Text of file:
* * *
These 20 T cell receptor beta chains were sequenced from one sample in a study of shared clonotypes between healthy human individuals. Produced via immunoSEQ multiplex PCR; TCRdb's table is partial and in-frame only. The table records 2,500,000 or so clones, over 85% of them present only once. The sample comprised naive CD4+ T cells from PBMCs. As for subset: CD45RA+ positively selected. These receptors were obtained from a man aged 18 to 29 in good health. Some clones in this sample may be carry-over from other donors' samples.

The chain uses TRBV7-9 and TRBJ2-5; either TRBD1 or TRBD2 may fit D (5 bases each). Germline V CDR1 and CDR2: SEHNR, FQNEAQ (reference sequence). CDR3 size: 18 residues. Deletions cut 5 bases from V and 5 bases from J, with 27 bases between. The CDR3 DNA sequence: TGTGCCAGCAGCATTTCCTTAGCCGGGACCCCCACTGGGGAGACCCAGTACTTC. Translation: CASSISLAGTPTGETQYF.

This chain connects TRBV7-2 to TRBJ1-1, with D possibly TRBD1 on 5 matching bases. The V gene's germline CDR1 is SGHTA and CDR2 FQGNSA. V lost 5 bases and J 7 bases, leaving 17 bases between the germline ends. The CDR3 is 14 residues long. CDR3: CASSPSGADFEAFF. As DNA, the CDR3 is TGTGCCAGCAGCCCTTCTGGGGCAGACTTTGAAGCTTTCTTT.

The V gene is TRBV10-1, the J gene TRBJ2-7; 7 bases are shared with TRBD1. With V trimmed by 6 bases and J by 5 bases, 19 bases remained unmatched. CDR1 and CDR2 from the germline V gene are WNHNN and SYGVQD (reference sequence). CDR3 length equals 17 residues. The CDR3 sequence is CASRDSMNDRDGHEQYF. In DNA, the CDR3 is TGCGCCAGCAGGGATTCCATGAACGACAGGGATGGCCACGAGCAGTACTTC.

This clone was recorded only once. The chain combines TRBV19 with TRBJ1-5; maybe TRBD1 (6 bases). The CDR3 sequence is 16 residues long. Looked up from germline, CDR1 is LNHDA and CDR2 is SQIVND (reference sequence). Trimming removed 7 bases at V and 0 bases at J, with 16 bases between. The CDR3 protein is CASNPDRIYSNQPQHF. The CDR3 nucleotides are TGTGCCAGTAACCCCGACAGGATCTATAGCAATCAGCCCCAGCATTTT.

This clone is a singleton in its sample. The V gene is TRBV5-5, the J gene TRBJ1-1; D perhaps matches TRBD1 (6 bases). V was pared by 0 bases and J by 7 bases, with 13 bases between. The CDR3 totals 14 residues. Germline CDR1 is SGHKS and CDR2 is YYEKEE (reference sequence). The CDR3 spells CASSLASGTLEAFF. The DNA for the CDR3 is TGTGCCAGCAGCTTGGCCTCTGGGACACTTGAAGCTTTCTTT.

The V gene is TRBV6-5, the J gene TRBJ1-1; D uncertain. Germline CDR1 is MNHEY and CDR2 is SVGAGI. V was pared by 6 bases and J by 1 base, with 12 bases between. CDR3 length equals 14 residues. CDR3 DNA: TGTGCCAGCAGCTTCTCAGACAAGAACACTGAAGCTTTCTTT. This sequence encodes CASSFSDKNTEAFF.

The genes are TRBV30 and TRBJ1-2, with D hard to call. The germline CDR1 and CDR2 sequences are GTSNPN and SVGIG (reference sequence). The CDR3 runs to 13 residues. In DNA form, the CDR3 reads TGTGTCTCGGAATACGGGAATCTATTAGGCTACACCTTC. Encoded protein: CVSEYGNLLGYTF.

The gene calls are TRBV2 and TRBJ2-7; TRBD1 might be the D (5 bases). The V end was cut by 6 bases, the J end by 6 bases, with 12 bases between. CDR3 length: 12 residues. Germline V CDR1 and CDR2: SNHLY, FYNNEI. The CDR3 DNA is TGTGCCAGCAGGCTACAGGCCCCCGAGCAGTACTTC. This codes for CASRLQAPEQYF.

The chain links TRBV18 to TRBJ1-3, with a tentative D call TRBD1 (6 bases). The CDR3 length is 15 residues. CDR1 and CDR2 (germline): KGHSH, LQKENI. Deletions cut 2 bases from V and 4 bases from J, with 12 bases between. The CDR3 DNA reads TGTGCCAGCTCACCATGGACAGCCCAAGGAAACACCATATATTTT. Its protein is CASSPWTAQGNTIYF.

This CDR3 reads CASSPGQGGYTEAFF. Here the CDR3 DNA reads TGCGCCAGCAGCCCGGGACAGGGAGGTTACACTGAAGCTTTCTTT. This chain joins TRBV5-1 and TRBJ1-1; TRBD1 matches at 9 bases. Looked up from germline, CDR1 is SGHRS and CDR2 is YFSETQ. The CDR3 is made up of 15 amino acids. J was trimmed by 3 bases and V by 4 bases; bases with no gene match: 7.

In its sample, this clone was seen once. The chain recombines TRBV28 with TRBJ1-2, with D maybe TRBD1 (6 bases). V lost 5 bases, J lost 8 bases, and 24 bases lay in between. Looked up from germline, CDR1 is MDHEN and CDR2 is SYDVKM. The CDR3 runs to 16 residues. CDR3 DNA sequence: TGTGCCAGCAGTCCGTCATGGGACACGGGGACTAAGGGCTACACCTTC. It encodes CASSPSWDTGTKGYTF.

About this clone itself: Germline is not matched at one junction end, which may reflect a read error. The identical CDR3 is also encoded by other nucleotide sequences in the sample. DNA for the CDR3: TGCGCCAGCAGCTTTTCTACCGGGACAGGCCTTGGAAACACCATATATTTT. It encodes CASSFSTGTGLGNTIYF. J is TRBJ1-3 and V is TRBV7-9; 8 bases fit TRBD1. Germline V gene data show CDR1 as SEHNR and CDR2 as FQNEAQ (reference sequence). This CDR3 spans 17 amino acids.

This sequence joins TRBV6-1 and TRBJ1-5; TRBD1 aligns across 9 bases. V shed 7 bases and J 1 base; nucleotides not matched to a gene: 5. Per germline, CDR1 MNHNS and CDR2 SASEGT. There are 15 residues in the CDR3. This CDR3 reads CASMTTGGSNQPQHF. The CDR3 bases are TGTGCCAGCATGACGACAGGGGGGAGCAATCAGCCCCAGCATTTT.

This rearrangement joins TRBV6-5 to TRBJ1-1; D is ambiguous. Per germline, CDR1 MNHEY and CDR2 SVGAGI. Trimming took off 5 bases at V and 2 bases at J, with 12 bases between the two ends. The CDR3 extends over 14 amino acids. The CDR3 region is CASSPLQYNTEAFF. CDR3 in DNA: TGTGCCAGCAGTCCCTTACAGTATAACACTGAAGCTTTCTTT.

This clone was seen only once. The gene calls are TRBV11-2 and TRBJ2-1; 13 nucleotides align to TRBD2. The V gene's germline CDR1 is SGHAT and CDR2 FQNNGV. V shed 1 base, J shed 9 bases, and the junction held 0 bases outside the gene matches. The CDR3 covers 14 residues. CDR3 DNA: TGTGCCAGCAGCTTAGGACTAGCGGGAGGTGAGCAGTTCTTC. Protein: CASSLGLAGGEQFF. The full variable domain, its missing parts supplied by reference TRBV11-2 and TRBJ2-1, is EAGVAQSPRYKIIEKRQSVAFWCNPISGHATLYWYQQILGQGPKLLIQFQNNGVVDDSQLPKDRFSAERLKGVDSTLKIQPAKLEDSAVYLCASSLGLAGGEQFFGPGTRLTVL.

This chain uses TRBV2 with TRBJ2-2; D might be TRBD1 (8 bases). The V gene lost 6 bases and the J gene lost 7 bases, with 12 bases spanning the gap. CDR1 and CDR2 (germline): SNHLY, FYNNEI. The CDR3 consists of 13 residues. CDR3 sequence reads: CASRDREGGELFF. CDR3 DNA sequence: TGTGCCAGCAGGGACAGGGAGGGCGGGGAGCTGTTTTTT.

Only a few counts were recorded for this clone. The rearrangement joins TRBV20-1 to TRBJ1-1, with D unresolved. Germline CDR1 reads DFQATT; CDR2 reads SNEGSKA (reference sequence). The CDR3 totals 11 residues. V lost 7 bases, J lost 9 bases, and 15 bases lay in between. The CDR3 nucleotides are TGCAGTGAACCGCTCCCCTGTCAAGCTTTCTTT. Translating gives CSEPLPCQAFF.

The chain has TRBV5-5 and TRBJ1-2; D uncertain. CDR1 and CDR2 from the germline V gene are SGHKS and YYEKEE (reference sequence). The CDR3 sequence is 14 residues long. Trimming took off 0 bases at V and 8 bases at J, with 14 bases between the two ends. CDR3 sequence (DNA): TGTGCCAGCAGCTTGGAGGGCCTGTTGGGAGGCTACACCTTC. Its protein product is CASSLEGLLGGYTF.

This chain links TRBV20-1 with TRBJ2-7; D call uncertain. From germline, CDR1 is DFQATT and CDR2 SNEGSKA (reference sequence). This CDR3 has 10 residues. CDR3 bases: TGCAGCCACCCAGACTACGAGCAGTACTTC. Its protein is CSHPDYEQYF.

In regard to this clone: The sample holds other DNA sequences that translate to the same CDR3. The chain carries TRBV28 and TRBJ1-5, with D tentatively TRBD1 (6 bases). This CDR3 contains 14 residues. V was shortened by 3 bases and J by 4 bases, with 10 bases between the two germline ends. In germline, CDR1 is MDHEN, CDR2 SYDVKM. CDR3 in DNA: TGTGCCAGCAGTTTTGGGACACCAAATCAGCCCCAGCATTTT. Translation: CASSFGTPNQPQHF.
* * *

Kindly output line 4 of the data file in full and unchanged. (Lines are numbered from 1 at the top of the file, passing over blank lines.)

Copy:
The V gene is TRBV10-1, the J gene TRBJ2-7; 7 bases are shared with TRBD1. With V trimmed by 6 bases and J by 5 bases, 19 bases remained unmatched. CDR1 and CDR2 from the germline V gene are WNHNN and SYGVQD (reference sequence). CDR3 length equals 17 residues. The CDR3 sequence is CASRDSMNDRDGHEQYF. In DNA, the CDR3 is TGCGCCAGCAGGGATTCCATGAACGACAGGGATGGCCACGAGCAGTACTTC.